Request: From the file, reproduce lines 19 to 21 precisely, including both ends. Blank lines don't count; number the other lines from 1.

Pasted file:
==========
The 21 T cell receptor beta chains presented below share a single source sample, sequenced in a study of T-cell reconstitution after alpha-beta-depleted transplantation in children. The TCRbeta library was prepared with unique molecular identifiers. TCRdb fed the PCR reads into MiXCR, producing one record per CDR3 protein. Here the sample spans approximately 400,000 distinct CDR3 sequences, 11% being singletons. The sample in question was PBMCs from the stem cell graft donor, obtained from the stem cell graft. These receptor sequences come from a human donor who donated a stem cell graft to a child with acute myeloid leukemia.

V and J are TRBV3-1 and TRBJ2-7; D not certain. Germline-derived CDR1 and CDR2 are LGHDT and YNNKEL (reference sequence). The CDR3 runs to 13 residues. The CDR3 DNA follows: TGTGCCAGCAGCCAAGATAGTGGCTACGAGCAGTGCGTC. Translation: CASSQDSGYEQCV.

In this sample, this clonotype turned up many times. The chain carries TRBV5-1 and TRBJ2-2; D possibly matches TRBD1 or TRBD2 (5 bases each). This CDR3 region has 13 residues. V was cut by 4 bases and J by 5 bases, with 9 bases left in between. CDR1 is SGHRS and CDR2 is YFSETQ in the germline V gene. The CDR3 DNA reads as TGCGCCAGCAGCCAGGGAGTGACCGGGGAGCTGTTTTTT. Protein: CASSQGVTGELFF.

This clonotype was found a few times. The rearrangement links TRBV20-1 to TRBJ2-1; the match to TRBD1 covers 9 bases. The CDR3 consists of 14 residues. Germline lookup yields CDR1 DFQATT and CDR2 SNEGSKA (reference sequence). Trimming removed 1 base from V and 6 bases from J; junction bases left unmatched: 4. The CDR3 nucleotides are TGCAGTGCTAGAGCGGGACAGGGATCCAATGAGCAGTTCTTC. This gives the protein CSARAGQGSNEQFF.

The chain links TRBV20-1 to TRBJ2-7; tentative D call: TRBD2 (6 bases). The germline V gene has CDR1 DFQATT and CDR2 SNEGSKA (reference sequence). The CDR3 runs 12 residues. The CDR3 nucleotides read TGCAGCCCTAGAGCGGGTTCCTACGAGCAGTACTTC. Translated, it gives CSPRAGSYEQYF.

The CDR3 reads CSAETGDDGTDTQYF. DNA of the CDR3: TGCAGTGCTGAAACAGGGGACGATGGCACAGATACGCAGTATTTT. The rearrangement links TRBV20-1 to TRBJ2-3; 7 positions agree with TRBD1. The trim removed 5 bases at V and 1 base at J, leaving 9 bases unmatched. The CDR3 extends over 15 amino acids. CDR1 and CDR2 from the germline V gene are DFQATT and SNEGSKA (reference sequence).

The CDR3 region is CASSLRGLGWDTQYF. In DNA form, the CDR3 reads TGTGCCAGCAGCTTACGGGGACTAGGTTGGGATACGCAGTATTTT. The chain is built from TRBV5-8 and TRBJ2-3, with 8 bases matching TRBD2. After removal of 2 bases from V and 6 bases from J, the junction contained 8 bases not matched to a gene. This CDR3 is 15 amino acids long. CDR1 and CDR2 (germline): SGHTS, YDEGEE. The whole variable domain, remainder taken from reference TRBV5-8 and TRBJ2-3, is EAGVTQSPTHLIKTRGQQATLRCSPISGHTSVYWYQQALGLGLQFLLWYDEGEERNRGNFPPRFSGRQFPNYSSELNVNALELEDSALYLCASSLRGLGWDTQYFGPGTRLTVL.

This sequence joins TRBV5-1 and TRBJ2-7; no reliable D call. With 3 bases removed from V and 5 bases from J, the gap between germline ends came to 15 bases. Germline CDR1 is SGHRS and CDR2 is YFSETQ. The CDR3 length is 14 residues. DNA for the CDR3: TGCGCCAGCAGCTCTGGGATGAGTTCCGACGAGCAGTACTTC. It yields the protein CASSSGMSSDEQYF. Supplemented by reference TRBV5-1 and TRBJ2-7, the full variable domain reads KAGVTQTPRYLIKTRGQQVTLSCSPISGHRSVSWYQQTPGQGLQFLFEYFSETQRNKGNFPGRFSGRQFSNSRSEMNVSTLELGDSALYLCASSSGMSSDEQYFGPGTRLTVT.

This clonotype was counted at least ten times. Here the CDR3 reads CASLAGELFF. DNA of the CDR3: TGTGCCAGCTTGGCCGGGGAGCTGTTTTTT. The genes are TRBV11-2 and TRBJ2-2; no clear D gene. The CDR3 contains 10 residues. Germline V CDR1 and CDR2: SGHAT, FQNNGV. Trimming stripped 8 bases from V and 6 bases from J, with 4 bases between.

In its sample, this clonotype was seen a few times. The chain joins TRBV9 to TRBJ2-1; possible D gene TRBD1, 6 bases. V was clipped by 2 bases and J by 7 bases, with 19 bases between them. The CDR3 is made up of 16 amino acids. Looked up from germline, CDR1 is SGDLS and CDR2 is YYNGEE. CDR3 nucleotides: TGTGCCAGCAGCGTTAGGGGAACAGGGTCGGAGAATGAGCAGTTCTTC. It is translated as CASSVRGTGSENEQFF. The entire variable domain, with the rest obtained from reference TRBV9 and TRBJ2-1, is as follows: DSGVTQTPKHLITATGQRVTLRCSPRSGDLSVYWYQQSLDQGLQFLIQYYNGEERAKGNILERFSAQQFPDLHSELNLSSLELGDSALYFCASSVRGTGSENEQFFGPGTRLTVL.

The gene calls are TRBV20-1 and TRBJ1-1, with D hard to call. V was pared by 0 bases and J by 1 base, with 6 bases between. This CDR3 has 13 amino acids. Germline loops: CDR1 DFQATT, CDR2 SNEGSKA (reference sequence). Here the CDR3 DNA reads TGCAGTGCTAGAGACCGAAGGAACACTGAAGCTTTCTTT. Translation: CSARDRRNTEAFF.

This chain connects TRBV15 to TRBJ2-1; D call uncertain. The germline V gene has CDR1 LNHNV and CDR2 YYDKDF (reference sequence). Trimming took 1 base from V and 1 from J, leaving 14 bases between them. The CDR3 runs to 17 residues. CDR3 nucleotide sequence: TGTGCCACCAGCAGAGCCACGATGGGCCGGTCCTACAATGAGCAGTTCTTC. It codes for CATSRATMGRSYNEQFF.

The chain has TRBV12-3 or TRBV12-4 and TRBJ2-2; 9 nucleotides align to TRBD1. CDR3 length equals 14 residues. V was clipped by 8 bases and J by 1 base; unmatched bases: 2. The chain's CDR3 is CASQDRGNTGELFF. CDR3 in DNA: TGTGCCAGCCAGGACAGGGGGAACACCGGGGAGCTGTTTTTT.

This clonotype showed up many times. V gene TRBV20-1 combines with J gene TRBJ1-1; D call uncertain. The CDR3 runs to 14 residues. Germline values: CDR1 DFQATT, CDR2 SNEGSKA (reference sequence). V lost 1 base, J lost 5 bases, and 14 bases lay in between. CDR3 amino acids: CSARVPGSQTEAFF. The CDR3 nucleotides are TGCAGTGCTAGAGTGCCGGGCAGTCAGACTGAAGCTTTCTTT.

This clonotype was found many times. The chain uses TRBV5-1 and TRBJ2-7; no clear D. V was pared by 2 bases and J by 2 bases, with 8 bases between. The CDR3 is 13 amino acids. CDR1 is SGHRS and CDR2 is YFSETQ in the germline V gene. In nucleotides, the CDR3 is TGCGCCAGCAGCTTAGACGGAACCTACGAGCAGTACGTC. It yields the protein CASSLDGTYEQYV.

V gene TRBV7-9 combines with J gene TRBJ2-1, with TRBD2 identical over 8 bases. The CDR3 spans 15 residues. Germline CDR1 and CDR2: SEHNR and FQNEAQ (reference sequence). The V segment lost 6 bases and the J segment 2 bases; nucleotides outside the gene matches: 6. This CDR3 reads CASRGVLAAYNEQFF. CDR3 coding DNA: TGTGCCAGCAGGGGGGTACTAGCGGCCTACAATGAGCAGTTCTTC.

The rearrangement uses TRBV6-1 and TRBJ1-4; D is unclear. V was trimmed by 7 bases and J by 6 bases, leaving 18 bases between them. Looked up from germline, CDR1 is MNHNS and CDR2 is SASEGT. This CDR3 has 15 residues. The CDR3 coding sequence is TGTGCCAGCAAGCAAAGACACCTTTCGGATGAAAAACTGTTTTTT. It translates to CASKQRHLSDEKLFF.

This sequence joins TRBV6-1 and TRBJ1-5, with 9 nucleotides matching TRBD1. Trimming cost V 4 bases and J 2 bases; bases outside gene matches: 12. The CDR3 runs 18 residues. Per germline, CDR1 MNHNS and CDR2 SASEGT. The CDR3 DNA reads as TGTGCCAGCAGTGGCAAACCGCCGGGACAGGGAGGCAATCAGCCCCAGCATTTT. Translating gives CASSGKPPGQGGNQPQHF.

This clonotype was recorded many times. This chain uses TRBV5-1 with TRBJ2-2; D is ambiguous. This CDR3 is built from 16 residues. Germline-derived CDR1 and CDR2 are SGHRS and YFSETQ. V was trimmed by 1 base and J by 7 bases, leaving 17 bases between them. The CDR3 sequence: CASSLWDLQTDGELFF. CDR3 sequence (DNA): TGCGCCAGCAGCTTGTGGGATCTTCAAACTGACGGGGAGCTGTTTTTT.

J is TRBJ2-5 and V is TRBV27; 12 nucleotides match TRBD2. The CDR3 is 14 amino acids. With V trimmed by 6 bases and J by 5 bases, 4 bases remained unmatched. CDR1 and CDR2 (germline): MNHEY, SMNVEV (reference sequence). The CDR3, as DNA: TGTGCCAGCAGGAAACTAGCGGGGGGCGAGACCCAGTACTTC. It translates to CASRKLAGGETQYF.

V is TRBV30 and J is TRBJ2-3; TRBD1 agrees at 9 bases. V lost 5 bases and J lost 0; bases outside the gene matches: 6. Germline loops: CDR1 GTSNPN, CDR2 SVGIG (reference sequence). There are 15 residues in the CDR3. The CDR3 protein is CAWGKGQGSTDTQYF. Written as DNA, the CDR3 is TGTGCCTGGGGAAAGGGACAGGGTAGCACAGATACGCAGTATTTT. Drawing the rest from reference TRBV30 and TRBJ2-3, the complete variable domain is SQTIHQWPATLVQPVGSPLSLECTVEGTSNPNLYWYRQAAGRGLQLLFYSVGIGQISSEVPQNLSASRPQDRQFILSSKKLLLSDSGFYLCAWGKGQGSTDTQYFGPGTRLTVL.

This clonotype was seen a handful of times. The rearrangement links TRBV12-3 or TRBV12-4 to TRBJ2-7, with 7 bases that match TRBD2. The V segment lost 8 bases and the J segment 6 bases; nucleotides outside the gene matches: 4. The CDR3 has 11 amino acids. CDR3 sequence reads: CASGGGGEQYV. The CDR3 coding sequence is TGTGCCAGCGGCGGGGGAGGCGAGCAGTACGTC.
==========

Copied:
This clonotype was recorded many times. This chain uses TRBV5-1 with TRBJ2-2; D is ambiguous. This CDR3 is built from 16 residues. Germline-derived CDR1 and CDR2 are SGHRS and YFSETQ. V was trimmed by 1 base and J by 7 bases, leaving 17 bases between them. The CDR3 sequence: CASSLWDLQTDGELFF. CDR3 sequence (DNA): TGCGCCAGCAGCTTGTGGGATCTTCAAACTGACGGGGAGCTGTTTTTT.

J is TRBJ2-5 and V is TRBV27; 12 nucleotides match TRBD2. The CDR3 is 14 amino acids. With V trimmed by 6 bases and J by 5 bases, 4 bases remained unmatched. CDR1 and CDR2 (germline): MNHEY, SMNVEV (reference sequence). The CDR3, as DNA: TGTGCCAGCAGGAAACTAGCGGGGGGCGAGACCCAGTACTTC. It translates to CASRKLAGGETQYF.

V is TRBV30 and J is TRBJ2-3; TRBD1 agrees at 9 bases. V lost 5 bases and J lost 0; bases outside the gene matches: 6. Germline loops: CDR1 GTSNPN, CDR2 SVGIG (reference sequence). There are 15 residues in the CDR3. The CDR3 protein is CAWGKGQGSTDTQYF. Written as DNA, the CDR3 is TGTGCCTGGGGAAAGGGACAGGGTAGCACAGATACGCAGTATTTT. Drawing the rest from reference TRBV30 and TRBJ2-3, the complete variable domain is SQTIHQWPATLVQPVGSPLSLECTVEGTSNPNLYWYRQAAGRGLQLLFYSVGIGQISSEVPQNLSASRPQDRQFILSSKKLLLSDSGFYLCAWGKGQGSTDTQYFGPGTRLTVL.